By Josh Hollands
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This article is over 13 years, 1 months old
Director: Rikki Beadle-Blair; Release date: out now
Issue 352

“Not everyone likes the same kind of fit. Not everyone likes who they’re supposed to like.”

Since the Tories introduced the Section 28 legislation in 1988 there have been huge drives to break down the prejudice caused by the vile law which banned teachers from talking about homosexuality in a positive way.

The teaching union NASUWT is backing the latest offering from Stonewall to tackle homophobic bullying. Fit is a film by Rikki Beadle-Blair and has been adapted from the theatrical production which has toured British schools over the past few years. The story follows Loris (Beadle-Blair), a dance and drama teacher, as he attempts to unite a group of problematic classmates.

Loris admits very early on that he is gay and is mocked throughout by the students. But as the story progresses we see the students find out one by one exactly what it means to be gay today.

We are introduced to the group both as a collective and as individuals. It is in these segments that we discover each of their stories. Lee, Ryan, Tegs, Jordan and Isaac each struggle to come to terms with what they learn from each other and about themselves.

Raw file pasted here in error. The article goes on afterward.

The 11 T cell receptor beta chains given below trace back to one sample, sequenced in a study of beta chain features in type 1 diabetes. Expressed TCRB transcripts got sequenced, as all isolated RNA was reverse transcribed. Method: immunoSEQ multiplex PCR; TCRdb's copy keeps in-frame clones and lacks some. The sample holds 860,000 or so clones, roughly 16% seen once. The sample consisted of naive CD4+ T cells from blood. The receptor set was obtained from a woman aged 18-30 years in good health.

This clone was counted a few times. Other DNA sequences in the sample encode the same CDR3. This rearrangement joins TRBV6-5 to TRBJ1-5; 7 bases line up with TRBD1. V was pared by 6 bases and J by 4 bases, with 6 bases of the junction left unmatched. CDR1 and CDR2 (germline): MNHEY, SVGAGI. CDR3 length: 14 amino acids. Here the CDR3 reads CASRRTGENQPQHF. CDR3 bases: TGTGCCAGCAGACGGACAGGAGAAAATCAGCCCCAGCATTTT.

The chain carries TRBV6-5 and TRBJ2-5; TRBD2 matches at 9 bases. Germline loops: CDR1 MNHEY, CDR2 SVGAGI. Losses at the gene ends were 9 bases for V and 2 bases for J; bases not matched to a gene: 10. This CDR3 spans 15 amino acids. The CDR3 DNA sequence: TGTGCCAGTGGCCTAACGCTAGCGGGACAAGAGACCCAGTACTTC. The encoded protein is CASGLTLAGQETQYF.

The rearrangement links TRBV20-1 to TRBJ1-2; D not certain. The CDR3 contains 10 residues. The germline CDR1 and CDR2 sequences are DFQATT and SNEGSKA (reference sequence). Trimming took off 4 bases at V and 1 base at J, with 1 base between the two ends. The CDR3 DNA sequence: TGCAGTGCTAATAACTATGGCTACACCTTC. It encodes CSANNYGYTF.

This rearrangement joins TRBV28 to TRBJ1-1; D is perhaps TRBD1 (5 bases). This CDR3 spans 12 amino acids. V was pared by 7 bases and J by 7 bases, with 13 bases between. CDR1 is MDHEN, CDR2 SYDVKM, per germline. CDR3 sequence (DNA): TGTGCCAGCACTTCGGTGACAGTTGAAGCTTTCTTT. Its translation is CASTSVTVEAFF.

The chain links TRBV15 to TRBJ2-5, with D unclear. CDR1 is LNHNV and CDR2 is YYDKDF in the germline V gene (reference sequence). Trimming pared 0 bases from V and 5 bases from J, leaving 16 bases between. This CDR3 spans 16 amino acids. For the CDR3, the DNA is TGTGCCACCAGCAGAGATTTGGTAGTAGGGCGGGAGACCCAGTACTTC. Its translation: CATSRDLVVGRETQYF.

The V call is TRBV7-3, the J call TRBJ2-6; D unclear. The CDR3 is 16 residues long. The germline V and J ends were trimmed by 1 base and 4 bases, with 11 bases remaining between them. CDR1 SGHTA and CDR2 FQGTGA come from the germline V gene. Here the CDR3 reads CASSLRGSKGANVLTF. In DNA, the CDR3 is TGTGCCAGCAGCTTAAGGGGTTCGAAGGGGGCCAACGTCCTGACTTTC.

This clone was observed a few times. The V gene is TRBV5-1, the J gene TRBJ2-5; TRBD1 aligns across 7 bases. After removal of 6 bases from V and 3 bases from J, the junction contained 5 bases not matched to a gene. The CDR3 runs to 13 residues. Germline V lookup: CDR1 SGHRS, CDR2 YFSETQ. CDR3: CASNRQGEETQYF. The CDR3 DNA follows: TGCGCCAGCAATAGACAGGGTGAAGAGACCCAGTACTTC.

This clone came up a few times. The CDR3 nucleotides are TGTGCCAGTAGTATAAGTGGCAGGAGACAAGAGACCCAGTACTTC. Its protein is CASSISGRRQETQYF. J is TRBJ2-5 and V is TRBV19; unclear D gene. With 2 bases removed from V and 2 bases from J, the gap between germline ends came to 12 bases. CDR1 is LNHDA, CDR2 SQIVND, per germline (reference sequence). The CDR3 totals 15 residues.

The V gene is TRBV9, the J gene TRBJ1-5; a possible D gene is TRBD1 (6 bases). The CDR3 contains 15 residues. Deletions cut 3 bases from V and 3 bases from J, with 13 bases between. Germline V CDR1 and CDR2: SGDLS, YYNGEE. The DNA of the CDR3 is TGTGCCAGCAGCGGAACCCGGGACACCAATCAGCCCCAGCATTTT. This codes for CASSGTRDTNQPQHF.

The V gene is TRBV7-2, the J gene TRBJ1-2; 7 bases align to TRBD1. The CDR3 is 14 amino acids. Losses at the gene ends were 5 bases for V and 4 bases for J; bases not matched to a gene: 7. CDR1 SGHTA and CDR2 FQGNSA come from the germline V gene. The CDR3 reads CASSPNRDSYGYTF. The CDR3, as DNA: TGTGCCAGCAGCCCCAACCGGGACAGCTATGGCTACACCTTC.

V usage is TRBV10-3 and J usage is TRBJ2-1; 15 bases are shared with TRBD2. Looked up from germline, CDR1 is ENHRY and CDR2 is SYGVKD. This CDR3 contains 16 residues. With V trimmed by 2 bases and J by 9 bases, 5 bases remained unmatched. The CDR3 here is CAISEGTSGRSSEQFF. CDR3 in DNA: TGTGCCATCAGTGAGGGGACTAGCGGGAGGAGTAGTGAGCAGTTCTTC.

At a time when the word “gay” is thrown about every day to describe something as rubbish, the discussion and debate raised by Fit can only help to break down the stigma of being LGBT in education.

Loris raises the point that young people use the word so often and for so many negative things that he’s now unsure of what they actually mean by it.

Loris’s coming out is clearly not something that all teachers can do, especially with the knowledge of Oldham NUT’s recent survey in the north west of England which found that 100 percent of teachers have witnessed homophobia among pupils and 50 percent have been victims of it themselves.

The use of the snappy storylines, street dance, music and segmented chapters much like the television series Skins will connect with students and hold their attention.

The characters’ individual stories, which have been split up to fill multiple lessons, demonstrate the complex nature of sexuality. The questions and arguments raised throughout the film – such as “Isn’t it unnatural to be gay?” – will be recognised as common questions that LGBT people face on a regular basis. The film takes some admirable steps to answer these.

This is an important contribution to LGBT education especially at a time when homophobic bullying in the playgrounds continues to plague teaching staff and students alike. The filmmakers have conquered a very difficult task: to address the issues surrounding LGBT teens while making it accessible and interesting to that audience.

However, one must ask whether making material such as Fit will be possible for much longer considering a main backer of the project, the Arts Council, has been cut in the Tories’ assault on public spending.

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